Even with these laws, Mr. Krauss cautions that, “… once merger review laws are implemented, they must continue to develop and respond to changing legal and economic developments.” He cites the US experience, whereby concerns surrounding competition shifted over time from domestic to global, with multiple competition regimes. Hence, he says, “there is need to constantly review and revise merger review requirements as necessary.”
Another major issue when implementing such laws, is the cost of the reporting requirement. He says when the number of acquisitions in the US grew beyond the capability of the competition authority to process, as occurred during the merger wave in the 1990s, the authorities “increased the filing thresholds, so as to eliminate smaller valued transactions that pose little risk of anti-competitive harm, while reducing the burden on the regulators.”
But are there any benefits to be gained by a country from implementing merger review regimes? Mr. Krauss says there are many potential benefits, but warns of potential downsides. He assures that there is a lot Jamaica can learn from the experience of other countries over the past several decades.
One such benefit, he explains, is that the merger review laws which Jamaica is considering to introduce, “are fundamentally different from the conduct provisions in competition laws, because they (review laws) operate prospectively, rather than retrospectively, thereby enabling the competition authority to predict and prohibit anti-competitive conduct, such as monopolistic pricing by a dominant firm, or collusion among competitors in a oligopolistic industry, before it takes place.”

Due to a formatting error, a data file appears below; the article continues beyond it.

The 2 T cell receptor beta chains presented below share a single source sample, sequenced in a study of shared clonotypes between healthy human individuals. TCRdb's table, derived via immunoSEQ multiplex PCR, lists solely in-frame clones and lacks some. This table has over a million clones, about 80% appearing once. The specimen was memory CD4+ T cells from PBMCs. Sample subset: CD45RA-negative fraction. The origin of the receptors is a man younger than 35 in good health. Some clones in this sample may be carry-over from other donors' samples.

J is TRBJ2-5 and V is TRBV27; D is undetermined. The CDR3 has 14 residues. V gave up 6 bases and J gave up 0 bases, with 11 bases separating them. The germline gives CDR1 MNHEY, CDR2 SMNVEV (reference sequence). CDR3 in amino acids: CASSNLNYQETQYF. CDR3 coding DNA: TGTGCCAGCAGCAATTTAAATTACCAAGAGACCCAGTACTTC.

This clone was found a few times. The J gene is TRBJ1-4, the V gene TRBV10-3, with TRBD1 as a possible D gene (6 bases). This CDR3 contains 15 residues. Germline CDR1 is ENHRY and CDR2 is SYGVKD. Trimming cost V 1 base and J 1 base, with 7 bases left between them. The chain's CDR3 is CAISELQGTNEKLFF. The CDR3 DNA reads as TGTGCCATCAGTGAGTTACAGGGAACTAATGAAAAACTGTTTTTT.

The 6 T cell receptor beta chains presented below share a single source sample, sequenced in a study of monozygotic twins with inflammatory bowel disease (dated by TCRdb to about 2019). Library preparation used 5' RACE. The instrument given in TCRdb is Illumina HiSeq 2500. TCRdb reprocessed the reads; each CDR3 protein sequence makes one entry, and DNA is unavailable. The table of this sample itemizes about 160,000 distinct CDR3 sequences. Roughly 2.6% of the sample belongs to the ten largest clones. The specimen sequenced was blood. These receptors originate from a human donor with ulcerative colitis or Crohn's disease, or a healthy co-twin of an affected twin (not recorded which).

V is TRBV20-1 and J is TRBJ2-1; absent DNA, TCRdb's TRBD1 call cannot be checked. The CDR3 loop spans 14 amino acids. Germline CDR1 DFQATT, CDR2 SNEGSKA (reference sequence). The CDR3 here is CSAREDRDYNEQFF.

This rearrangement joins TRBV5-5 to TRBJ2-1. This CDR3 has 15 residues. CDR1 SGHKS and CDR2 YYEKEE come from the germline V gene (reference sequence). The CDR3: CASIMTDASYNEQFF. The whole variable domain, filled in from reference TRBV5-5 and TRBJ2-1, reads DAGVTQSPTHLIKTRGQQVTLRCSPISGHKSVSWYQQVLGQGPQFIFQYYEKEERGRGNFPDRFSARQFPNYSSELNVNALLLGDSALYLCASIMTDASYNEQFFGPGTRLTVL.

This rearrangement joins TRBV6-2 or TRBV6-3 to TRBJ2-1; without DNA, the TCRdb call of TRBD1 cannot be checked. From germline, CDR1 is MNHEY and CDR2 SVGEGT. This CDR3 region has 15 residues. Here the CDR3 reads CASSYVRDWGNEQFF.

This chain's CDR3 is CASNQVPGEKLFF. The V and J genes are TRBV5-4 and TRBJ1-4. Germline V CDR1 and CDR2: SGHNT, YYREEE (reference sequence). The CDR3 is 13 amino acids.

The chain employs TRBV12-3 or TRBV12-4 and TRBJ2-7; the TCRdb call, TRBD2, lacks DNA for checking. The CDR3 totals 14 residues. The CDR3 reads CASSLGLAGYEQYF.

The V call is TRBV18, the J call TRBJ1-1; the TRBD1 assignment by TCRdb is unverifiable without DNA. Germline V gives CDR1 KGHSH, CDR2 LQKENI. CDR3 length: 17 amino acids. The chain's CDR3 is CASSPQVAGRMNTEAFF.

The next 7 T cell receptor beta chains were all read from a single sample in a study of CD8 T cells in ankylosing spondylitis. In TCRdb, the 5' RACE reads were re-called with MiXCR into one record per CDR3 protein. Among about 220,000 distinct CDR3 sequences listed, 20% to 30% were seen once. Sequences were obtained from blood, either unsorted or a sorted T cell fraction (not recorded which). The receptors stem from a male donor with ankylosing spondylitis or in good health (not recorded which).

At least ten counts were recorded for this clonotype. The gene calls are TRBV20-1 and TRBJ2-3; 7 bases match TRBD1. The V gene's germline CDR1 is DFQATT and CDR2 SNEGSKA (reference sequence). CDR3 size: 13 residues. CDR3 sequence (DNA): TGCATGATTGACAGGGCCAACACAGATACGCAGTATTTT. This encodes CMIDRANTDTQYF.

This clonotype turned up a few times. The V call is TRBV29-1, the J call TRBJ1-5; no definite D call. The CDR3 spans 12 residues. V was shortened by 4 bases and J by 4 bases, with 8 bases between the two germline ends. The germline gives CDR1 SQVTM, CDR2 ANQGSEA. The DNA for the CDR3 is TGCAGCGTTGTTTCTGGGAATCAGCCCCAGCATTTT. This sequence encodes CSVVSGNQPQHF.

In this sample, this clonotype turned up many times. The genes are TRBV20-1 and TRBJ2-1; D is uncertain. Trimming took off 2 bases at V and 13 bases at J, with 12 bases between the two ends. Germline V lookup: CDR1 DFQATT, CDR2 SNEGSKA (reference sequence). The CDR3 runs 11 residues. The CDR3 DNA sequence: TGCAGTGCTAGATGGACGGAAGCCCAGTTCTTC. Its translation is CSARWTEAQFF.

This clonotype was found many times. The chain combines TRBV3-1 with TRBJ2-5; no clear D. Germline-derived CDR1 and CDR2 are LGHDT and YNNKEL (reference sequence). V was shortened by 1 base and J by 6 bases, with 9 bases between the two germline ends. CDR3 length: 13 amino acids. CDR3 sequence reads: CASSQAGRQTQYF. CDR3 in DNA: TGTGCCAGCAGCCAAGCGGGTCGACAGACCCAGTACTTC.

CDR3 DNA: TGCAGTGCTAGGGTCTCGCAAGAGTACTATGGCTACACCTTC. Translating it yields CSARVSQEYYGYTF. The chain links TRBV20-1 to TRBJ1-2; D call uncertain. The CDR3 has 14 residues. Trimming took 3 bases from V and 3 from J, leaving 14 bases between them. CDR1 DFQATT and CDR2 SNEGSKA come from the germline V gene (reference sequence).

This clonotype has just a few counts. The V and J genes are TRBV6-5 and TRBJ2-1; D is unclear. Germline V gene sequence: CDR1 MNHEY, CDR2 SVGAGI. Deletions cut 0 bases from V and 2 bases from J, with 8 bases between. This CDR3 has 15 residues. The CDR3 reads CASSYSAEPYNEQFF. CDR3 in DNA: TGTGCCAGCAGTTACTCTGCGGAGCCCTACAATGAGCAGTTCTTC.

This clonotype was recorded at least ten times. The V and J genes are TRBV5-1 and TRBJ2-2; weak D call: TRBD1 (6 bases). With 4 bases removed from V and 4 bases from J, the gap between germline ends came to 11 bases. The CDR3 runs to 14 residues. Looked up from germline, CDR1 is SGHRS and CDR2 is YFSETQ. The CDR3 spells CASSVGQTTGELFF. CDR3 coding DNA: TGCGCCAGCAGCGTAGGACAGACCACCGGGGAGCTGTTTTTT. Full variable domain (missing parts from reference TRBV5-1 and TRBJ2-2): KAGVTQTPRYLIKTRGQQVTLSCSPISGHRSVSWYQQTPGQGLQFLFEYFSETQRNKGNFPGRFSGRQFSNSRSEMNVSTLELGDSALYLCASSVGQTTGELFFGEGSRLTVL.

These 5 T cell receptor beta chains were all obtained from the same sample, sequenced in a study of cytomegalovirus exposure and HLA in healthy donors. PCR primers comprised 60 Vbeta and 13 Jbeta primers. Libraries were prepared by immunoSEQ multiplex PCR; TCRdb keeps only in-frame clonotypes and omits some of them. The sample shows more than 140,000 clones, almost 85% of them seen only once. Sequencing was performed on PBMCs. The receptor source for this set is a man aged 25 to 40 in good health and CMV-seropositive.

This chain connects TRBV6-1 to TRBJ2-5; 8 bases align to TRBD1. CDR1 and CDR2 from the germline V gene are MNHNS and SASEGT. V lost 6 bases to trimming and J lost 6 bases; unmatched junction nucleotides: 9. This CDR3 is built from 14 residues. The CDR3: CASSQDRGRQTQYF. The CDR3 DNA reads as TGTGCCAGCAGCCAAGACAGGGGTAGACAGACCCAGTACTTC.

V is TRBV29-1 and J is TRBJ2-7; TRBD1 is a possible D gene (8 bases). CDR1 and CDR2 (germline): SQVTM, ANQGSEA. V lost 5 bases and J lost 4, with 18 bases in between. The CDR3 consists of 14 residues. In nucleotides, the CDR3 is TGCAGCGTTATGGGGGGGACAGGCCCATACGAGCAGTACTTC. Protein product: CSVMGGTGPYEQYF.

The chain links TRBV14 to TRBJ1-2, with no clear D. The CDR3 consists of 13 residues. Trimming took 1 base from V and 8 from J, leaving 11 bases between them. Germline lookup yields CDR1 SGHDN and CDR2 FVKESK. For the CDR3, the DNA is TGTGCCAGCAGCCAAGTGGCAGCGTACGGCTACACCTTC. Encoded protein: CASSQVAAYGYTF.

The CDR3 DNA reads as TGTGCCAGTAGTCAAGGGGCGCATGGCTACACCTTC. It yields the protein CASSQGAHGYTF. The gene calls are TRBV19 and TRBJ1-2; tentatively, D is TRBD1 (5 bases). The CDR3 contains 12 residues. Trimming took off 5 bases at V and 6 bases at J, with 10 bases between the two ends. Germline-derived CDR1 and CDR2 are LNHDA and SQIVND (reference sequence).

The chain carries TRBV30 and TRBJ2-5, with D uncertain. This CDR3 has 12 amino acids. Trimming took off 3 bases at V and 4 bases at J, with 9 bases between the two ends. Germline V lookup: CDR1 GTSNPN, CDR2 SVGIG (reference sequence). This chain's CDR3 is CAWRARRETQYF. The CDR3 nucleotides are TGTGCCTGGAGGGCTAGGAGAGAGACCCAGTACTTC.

Another benefit cited by Mr. Krauss, is the ‘suspensive’ system, because merger laws are applied before the deal goes through, which is what Jamaica is eyeing, as it allows for the undoing or restructuring of a merger to resolve any competitive issue.
The suspensive system may also create incentives for merging parties to co-operate more eagerly with a competition authority before the transaction closes, as the parties may be more forthcoming in providing the competition authority with the necessary information in order to obtain clearance as quickly as possible. After consummation, however, the parties may have less incentive to be as forthcoming.
“Despite the benefits, some people may argue that they are not necessary for smaller economies, because they often cannot support a large number of competitors, which naturally results in fewer firms with high market shares,” Mr. Krauss says.
Nevertheless, he argues that “even in these markets, the remaining firms can still maintain the necessary level of competition to the benefit of consumers.”
He also warns of the pitfalls in adopting merger review laws, such as wrong predictions, as “the lawyers and economists working for the competition authorities cannot see the future, even with sophisticated economic analyses and internal business plans.”
Mr. Krauss says the good thing about considering review laws at this time is that, “Jamaica can learn from the mistakes and difficulties encountered by other countries, the best practices and procedures they have found to be most successful, and those that are least likely to impose unnecessary burdens on the private sector.”
“It is important that a competition authority avoid adopting laws that solve only short term problems to the detriment of long-term, sustainable policies that encourage business transactions that result in efficiencies, increased innovation, and societal advances,” he stresses.